Bronze bracelets, Bronze Age, Moesgaard Museum, Aarhus.

Bronze bracelets, Bronze Age, Moesgaard Museum, Aarhus.
Bronze bracelets, Bronze Age, Moesgaard Museum, Aarhus.

Tuesday, December 11, 2012

Christmas Evening of a peasant family in the 16th Century



Baking in December.





baking in the sauna-oven.


baking bread

two guys with a beer barrel.


















Christmas Preparations: The preparations for Christmas evening began several weeks before Christmas. An old almanak from 1399 has described that the baking was considered the most important housework in December, but brewing the beer was next important. The brewing had to be done with the utmost care, and even the poorest household had to brew a good beer stock for Christmas, called the "Christmas Barrel". If you had "tasted the Christmas barrel", it meant you were rather drunk. In order to secure the Christmas beer against the evil spirits, a portion of beer was sacrificed to the patron of the house by the big tree in the courtyard.

dried and salted fish

The meal on Christmas evening was either dried fish or sweet porridge, or ham with stewed green cabbage and porridge, in wealthy families mostly rice-porridge. A pie or applecakes often finished the meal.  Christmas evening was to some people - according to strict Catholic custom - a fish day or a fasting day, to others a meat day. Some dishes have kept unchanged until our days,  but there was a strange mix of ancient customs at that time. Meat and fish were served on Christmas evening in Norway, first steak, mostly sheep, later fresh fish and milk soup. In Småland in Sweden everything was served in one meal, first cooked, dry fish and a Christmas soup, which was only served on this day of the year, cooked on the backpiece of a pig and sweet milk, and then Christmas porridge, rib roast and finally a pie. The porridge was marked with a cross across the hole with the butter in the middle, the look of the ancient wheel cross, the symbol of the sun. Some sources indicate that people already knew the habit of putting an almond in the porridge.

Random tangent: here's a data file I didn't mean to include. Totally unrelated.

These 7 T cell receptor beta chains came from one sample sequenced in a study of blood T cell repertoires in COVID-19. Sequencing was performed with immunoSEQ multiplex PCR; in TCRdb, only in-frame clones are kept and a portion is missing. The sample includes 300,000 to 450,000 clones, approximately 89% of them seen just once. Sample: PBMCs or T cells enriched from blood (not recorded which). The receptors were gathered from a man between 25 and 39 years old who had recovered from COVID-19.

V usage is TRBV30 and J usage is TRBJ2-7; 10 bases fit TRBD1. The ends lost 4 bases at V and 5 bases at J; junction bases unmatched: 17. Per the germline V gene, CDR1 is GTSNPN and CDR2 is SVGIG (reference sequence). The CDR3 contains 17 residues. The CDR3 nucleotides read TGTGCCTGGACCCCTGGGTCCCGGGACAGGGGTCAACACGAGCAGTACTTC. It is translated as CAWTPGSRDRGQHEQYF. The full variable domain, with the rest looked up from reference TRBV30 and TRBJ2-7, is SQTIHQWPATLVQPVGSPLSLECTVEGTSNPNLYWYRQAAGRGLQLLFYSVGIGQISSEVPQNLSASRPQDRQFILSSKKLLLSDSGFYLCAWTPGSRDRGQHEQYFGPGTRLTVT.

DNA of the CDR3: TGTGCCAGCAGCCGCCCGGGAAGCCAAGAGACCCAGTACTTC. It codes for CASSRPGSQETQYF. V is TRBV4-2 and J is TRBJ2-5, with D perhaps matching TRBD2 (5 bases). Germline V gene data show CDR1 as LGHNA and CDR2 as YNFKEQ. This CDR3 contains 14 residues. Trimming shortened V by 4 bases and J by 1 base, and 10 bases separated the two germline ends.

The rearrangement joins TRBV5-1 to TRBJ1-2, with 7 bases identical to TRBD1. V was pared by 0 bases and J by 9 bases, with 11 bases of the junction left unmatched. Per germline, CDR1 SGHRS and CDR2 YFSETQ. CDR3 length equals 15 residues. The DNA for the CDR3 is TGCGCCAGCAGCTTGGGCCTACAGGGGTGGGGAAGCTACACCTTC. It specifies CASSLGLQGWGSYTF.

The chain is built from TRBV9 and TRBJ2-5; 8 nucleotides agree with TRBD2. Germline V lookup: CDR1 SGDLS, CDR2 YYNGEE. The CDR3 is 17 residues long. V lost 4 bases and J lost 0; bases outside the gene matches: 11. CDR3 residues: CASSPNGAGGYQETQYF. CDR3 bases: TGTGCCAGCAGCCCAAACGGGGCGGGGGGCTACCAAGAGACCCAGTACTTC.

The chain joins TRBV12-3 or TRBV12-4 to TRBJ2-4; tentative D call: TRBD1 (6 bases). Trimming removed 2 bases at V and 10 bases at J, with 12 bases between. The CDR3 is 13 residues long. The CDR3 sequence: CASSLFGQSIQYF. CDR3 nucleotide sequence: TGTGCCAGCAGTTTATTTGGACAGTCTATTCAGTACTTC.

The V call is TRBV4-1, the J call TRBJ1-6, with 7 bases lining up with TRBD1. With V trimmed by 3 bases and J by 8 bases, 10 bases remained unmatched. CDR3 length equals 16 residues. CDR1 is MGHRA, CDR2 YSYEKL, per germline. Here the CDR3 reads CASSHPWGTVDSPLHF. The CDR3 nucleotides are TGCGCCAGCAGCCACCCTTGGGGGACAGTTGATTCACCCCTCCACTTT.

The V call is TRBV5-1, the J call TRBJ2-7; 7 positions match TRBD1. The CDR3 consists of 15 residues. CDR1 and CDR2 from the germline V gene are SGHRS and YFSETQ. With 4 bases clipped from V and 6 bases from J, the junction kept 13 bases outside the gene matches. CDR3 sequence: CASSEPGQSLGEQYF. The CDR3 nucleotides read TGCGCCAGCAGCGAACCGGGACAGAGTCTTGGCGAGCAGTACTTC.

baking forms, Sweden









One of the oldest forms of a meat dish on Christmas Eve is probably a dish from Jutland, where the cooked head of a pig was served. But also in Sweden and in some districts of England was placed a decorated head of a pig upon the table. There is no trace in the 16th century of the later custom to let the roast goose be the festival meal of Christmas evening, and the turkey was not known. It arrived later in the 19th century's Scandinavia.

dish for porridge, hole in the middle for butter.
The stewed green cabbage was an ancient Christmas dish. Here is an old recipe from Skåne in Sweden: a boy went out in the cabbage garden and filled a basket with green cabbage, cut it in pieces in the cutting chest; the kitchen maid put it into the vessel, where the Christmas ham was cooked, and kept filling the cabbage on gradually, while it was cooking; the cabbage was stirred with a long wooden stick in the shape of an oar. When it was as thick as a dough it was poured up in a sieve to let the water run off. The stew was made in huge portions to last the whole Chistmas - like the Christmas ham.